Brooklyn was one of the first places to get hit by gentrification on a wide scale, and it started with proximity. Manhattan was too expensive and overcrowded, so people figured “Williamsburg is right there, we can get on the L train for one stop and be in Manhattan in 3 minutes.” Then Williamsburg gets overcrowded and expensive, so let’s push it back to Bushwick, Bed-Stuy and Fort Greene. Then the Barclays Center is built and you can’t just have a billion dollar stadium in the middle of the hood. You gotta build bars and cafes around it and now you’re kicking grandmothers out and people trying to make it to the next day.
People will be walking their dogs and if I’m walking my dog and nod, they don’t acknowledge me because in their mind they’re like “You’re not gonna be here in three or four years anyway, we’re gonna own this.” We can enjoy this together, don’t look at me like I don’t belong, because if we had to take a test on who belongs more, I’m gonna ace that (laughs).
Von: I remember looking at reviews from people moving in and they would flat out describe the neighborhood saying “It’s sketchy, but we’re waiting it out.” That planted the first seed for City For Sale, it was the first time I thought of the concept of somebody coming for my neighborhood and it no longer being for me.
Skyzoo: You can enjoy the neighborhood despite your nationality, background and tax bracket. It’s not about keeping people away, but when we wanted the garbage picked up or for police to show up, we couldn’t get it. So now that all of that has changed and the neighborhood is pristine, if we had to thug it out when it was pouring rain, we should be able to enjoy it when the sun is out.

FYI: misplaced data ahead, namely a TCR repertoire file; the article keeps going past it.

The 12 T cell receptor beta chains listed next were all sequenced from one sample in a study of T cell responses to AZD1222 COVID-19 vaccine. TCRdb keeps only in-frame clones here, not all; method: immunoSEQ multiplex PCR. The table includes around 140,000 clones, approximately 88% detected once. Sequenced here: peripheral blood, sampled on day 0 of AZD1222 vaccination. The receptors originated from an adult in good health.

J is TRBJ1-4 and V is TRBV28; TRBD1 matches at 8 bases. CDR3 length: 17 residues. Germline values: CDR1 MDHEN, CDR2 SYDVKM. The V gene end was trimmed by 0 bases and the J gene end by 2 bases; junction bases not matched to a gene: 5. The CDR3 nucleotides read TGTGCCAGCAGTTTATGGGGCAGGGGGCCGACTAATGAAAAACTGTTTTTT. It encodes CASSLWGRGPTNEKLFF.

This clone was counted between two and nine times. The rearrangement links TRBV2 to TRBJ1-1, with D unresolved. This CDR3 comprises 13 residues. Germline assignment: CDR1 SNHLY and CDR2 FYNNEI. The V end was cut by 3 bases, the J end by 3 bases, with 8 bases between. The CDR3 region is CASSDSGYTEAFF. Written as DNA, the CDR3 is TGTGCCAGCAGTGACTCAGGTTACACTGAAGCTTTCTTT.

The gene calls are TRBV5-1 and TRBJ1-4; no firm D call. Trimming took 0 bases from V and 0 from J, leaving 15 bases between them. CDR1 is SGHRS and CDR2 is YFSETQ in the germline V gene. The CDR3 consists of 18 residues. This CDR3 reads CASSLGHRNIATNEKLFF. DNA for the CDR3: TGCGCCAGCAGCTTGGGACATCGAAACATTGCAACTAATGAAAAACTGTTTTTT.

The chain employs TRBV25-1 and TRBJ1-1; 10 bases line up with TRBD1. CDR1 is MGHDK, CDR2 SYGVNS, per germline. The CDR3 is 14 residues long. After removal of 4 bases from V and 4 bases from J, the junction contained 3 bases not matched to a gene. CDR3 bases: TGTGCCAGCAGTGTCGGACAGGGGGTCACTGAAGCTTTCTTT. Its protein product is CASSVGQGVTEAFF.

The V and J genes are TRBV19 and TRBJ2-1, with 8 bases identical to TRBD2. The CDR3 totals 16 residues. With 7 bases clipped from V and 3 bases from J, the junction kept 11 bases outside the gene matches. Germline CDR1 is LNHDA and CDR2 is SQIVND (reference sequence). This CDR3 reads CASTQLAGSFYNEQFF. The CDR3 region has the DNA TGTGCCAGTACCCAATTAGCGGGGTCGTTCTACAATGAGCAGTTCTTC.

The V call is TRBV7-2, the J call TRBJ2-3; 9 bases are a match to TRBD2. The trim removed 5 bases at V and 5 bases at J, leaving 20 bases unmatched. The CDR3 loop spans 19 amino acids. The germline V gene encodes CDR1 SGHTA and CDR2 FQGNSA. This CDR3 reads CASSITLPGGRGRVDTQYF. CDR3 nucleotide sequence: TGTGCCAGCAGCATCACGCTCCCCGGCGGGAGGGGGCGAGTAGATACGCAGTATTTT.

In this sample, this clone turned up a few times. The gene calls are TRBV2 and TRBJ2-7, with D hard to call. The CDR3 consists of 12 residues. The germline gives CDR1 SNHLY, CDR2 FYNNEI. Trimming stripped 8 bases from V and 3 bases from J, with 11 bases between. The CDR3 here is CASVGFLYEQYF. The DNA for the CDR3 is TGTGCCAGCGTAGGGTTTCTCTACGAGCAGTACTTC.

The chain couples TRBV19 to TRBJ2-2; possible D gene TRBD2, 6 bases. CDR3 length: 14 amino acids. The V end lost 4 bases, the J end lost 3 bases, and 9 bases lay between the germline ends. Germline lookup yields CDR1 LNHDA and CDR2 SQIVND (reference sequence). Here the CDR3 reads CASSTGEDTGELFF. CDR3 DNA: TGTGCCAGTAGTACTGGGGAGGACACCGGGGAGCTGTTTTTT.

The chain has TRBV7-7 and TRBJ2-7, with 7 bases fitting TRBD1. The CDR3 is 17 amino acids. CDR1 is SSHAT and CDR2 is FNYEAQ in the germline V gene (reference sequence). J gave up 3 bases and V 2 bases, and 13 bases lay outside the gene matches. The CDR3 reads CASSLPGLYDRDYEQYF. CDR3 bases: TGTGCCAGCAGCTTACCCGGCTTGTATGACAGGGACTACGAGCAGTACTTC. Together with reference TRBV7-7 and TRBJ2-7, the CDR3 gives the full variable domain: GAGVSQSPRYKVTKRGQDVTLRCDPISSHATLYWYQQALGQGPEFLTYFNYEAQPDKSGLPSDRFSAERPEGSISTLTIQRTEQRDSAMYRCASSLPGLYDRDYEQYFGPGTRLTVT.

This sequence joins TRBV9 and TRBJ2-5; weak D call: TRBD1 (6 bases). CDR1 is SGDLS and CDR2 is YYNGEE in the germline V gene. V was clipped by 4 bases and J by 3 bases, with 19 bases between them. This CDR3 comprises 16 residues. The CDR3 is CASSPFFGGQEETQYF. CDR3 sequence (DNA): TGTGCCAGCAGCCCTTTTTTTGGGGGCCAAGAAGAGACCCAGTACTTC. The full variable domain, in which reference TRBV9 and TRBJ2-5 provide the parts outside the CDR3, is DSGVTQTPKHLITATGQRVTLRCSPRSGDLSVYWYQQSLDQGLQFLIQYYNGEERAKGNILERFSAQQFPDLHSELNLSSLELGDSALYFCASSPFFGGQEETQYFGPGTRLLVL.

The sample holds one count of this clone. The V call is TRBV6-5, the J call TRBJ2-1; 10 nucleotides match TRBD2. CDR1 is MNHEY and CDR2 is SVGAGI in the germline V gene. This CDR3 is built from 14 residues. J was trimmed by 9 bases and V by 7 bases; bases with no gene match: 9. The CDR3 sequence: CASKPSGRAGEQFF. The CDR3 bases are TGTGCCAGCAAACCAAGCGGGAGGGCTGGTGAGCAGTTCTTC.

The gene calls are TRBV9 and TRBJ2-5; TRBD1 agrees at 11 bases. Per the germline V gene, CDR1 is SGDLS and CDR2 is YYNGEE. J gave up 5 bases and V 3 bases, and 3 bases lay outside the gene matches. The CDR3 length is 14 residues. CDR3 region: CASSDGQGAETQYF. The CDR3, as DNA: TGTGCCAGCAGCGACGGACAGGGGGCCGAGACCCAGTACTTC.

VIBE: You’re both ambitious artists who use narratives in your music. How did you come up with the concepts for these albums, and what were the exact statements you were looking to make?
Von: Going back to New York and thinking about Jay-Z, no matter what you think about The Blueprint, The Black Album or 4:44, he’s gonna let you know Reasonable Doubt is his masterpiece. I would never say I was trying to make my masterpiece, but I was trying to make that album that was the one for me. My group Tanya Morgan has Brooklynati and on the last song I said that for the past 40 minutes I was trying to beat that album and make a solo version of that for myself. I wanted to make a record about my city for today, people like Skyzoo and Torae never tried to bring New York back, they talked about where they were from presently, so I thought about what Sumner Projects and Myrtle Avenue were like today.
Skyzoo: Working with Pete and knowing what I was getting into, he’s one of the greatest of all time and I didn’t just get one joint, it’s like 11 or 12. Think of all of the people who have done all of these wonderful things in the game that don’t have a whole album with him, being on that shortlist was serious. The only pressure on myself is to beat what I’ve done before, knowing what he brings and what I wanted to do to match that. Like Von said, it was never about bringing New York back. It was just about making music that represented me. I always respected how the South never tried to sound like New York or LA when nobody was thinking about them. Master P, T.I. and Pastor Troy represented who they are and never tried to be us. As much as they respected us, they never tried to make a Wu-Tang joint.